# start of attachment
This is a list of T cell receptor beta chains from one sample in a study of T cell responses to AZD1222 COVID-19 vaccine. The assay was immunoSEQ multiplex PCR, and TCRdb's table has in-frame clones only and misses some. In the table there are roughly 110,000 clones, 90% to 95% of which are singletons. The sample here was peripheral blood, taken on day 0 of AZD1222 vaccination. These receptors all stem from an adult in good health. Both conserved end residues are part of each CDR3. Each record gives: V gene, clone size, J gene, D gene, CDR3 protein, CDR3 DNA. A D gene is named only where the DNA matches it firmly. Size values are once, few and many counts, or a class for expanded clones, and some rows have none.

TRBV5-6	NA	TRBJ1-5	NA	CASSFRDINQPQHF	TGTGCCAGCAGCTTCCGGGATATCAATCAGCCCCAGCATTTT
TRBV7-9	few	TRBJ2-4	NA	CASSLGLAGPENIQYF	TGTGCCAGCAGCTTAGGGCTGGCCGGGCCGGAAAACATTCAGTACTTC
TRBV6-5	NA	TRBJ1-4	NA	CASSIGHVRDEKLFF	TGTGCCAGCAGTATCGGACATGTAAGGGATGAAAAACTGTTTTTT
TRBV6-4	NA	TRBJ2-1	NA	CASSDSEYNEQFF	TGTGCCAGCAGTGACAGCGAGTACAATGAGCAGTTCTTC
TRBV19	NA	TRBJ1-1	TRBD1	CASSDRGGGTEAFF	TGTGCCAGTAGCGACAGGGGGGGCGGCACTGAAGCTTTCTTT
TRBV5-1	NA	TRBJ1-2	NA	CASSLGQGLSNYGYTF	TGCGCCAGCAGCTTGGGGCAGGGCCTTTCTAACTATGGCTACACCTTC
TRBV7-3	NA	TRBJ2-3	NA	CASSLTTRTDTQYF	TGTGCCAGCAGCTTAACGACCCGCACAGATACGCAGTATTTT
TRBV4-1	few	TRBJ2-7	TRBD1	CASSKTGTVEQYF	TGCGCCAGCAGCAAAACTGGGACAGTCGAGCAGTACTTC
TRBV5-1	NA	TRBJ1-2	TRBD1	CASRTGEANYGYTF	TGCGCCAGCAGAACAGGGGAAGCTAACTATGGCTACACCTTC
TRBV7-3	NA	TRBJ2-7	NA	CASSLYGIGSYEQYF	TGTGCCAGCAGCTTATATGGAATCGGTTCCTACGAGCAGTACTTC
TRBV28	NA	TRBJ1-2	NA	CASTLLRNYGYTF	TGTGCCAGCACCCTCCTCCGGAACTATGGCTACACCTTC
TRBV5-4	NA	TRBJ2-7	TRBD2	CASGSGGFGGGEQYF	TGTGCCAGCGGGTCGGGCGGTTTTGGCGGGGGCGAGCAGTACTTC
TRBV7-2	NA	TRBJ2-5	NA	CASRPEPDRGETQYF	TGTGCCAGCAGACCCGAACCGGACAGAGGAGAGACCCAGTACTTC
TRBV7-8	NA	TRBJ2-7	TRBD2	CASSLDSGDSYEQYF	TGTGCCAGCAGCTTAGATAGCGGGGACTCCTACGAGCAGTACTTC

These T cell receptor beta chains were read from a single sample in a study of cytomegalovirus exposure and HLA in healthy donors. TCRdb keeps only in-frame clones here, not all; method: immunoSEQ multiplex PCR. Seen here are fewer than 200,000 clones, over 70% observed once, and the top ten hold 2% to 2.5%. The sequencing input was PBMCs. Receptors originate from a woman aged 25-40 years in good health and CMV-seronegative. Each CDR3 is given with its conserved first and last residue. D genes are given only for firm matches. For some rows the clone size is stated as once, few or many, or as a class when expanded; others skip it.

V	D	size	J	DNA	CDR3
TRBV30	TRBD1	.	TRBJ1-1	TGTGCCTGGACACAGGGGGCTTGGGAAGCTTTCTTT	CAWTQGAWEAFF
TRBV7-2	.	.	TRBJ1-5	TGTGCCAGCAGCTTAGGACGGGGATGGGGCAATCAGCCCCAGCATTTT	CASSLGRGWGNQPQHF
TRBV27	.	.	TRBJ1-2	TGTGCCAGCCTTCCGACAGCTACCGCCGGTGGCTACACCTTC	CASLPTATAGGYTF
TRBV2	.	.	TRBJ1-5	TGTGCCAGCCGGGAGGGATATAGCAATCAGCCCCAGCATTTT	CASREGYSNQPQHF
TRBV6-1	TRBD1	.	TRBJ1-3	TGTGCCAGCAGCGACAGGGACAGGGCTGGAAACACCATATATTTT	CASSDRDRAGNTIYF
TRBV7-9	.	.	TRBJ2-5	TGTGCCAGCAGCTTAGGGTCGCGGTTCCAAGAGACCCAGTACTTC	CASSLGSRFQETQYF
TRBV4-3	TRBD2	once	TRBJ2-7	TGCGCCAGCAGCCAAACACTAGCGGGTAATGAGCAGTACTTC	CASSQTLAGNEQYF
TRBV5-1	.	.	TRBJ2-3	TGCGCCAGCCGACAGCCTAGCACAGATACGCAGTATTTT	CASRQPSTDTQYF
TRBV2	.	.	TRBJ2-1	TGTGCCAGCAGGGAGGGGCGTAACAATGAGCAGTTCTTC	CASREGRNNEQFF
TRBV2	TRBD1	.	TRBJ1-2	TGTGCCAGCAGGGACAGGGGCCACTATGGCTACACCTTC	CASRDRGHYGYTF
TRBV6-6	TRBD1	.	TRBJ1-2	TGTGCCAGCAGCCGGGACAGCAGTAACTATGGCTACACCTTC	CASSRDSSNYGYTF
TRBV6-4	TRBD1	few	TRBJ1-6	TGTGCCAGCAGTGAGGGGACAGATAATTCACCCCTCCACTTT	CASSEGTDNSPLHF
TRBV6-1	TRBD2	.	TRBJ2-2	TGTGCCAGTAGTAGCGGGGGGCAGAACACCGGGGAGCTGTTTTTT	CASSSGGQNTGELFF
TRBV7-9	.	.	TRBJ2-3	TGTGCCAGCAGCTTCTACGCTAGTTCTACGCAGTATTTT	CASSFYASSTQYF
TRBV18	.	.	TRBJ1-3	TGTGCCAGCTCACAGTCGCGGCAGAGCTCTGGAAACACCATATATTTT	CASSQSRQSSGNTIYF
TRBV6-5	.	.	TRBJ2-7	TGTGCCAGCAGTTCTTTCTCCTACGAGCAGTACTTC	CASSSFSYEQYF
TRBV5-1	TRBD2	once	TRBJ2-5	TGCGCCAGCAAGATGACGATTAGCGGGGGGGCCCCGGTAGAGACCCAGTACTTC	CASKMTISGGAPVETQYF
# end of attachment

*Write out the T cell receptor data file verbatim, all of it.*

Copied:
This is a list of T cell receptor beta chains from one sample in a study of T cell responses to AZD1222 COVID-19 vaccine. The assay was immunoSEQ multiplex PCR, and TCRdb's table has in-frame clones only and misses some. In the table there are roughly 110,000 clones, 90% to 95% of which are singletons. The sample here was peripheral blood, taken on day 0 of AZD1222 vaccination. These receptors all stem from an adult in good health. Both conserved end residues are part of each CDR3. Each record gives: V gene, clone size, J gene, D gene, CDR3 protein, CDR3 DNA. A D gene is named only where the DNA matches it firmly. Size values are once, few and many counts, or a class for expanded clones, and some rows have none.

TRBV5-6	NA	TRBJ1-5	NA	CASSFRDINQPQHF	TGTGCCAGCAGCTTCCGGGATATCAATCAGCCCCAGCATTTT
TRBV7-9	few	TRBJ2-4	NA	CASSLGLAGPENIQYF	TGTGCCAGCAGCTTAGGGCTGGCCGGGCCGGAAAACATTCAGTACTTC
TRBV6-5	NA	TRBJ1-4	NA	CASSIGHVRDEKLFF	TGTGCCAGCAGTATCGGACATGTAAGGGATGAAAAACTGTTTTTT
TRBV6-4	NA	TRBJ2-1	NA	CASSDSEYNEQFF	TGTGCCAGCAGTGACAGCGAGTACAATGAGCAGTTCTTC
TRBV19	NA	TRBJ1-1	TRBD1	CASSDRGGGTEAFF	TGTGCCAGTAGCGACAGGGGGGGCGGCACTGAAGCTTTCTTT
TRBV5-1	NA	TRBJ1-2	NA	CASSLGQGLSNYGYTF	TGCGCCAGCAGCTTGGGGCAGGGCCTTTCTAACTATGGCTACACCTTC
TRBV7-3	NA	TRBJ2-3	NA	CASSLTTRTDTQYF	TGTGCCAGCAGCTTAACGACCCGCACAGATACGCAGTATTTT
TRBV4-1	few	TRBJ2-7	TRBD1	CASSKTGTVEQYF	TGCGCCAGCAGCAAAACTGGGACAGTCGAGCAGTACTTC
TRBV5-1	NA	TRBJ1-2	TRBD1	CASRTGEANYGYTF	TGCGCCAGCAGAACAGGGGAAGCTAACTATGGCTACACCTTC
TRBV7-3	NA	TRBJ2-7	NA	CASSLYGIGSYEQYF	TGTGCCAGCAGCTTATATGGAATCGGTTCCTACGAGCAGTACTTC
TRBV28	NA	TRBJ1-2	NA	CASTLLRNYGYTF	TGTGCCAGCACCCTCCTCCGGAACTATGGCTACACCTTC
TRBV5-4	NA	TRBJ2-7	TRBD2	CASGSGGFGGGEQYF	TGTGCCAGCGGGTCGGGCGGTTTTGGCGGGGGCGAGCAGTACTTC
TRBV7-2	NA	TRBJ2-5	NA	CASRPEPDRGETQYF	TGTGCCAGCAGACCCGAACCGGACAGAGGAGAGACCCAGTACTTC
TRBV7-8	NA	TRBJ2-7	TRBD2	CASSLDSGDSYEQYF	TGTGCCAGCAGCTTAGATAGCGGGGACTCCTACGAGCAGTACTTC

These T cell receptor beta chains were read from a single sample in a study of cytomegalovirus exposure and HLA in healthy donors. TCRdb keeps only in-frame clones here, not all; method: immunoSEQ multiplex PCR. Seen here are fewer than 200,000 clones, over 70% observed once, and the top ten hold 2% to 2.5%. The sequencing input was PBMCs. Receptors originate from a woman aged 25-40 years in good health and CMV-seronegative. Each CDR3 is given with its conserved first and last residue. D genes are given only for firm matches. For some rows the clone size is stated as once, few or many, or as a class when expanded; others skip it.

V	D	size	J	DNA	CDR3
TRBV30	TRBD1	.	TRBJ1-1	TGTGCCTGGACACAGGGGGCTTGGGAAGCTTTCTTT	CAWTQGAWEAFF
TRBV7-2	.	.	TRBJ1-5	TGTGCCAGCAGCTTAGGACGGGGATGGGGCAATCAGCCCCAGCATTTT	CASSLGRGWGNQPQHF
TRBV27	.	.	TRBJ1-2	TGTGCCAGCCTTCCGACAGCTACCGCCGGTGGCTACACCTTC	CASLPTATAGGYTF
TRBV2	.	.	TRBJ1-5	TGTGCCAGCCGGGAGGGATATAGCAATCAGCCCCAGCATTTT	CASREGYSNQPQHF
TRBV6-1	TRBD1	.	TRBJ1-3	TGTGCCAGCAGCGACAGGGACAGGGCTGGAAACACCATATATTTT	CASSDRDRAGNTIYF
TRBV7-9	.	.	TRBJ2-5	TGTGCCAGCAGCTTAGGGTCGCGGTTCCAAGAGACCCAGTACTTC	CASSLGSRFQETQYF
TRBV4-3	TRBD2	once	TRBJ2-7	TGCGCCAGCAGCCAAACACTAGCGGGTAATGAGCAGTACTTC	CASSQTLAGNEQYF
TRBV5-1	.	.	TRBJ2-3	TGCGCCAGCCGACAGCCTAGCACAGATACGCAGTATTTT	CASRQPSTDTQYF
TRBV2	.	.	TRBJ2-1	TGTGCCAGCAGGGAGGGGCGTAACAATGAGCAGTTCTTC	CASREGRNNEQFF
TRBV2	TRBD1	.	TRBJ1-2	TGTGCCAGCAGGGACAGGGGCCACTATGGCTACACCTTC	CASRDRGHYGYTF
TRBV6-6	TRBD1	.	TRBJ1-2	TGTGCCAGCAGCCGGGACAGCAGTAACTATGGCTACACCTTC	CASSRDSSNYGYTF
TRBV6-4	TRBD1	few	TRBJ1-6	TGTGCCAGCAGTGAGGGGACAGATAATTCACCCCTCCACTTT	CASSEGTDNSPLHF
TRBV6-1	TRBD2	.	TRBJ2-2	TGTGCCAGTAGTAGCGGGGGGCAGAACACCGGGGAGCTGTTTTTT	CASSSGGQNTGELFF
TRBV7-9	.	.	TRBJ2-3	TGTGCCAGCAGCTTCTACGCTAGTTCTACGCAGTATTTT	CASSFYASSTQYF
TRBV18	.	.	TRBJ1-3	TGTGCCAGCTCACAGTCGCGGCAGAGCTCTGGAAACACCATATATTTT	CASSQSRQSSGNTIYF
TRBV6-5	.	.	TRBJ2-7	TGTGCCAGCAGTTCTTTCTCCTACGAGCAGTACTTC	CASSSFSYEQYF
TRBV5-1	TRBD2	once	TRBJ2-5	TGCGCCAGCAAGATGACGATTAGCGGGGGGGCCCCGGTAGAGACCCAGTACTTC	CASKMTISGGAPVETQYF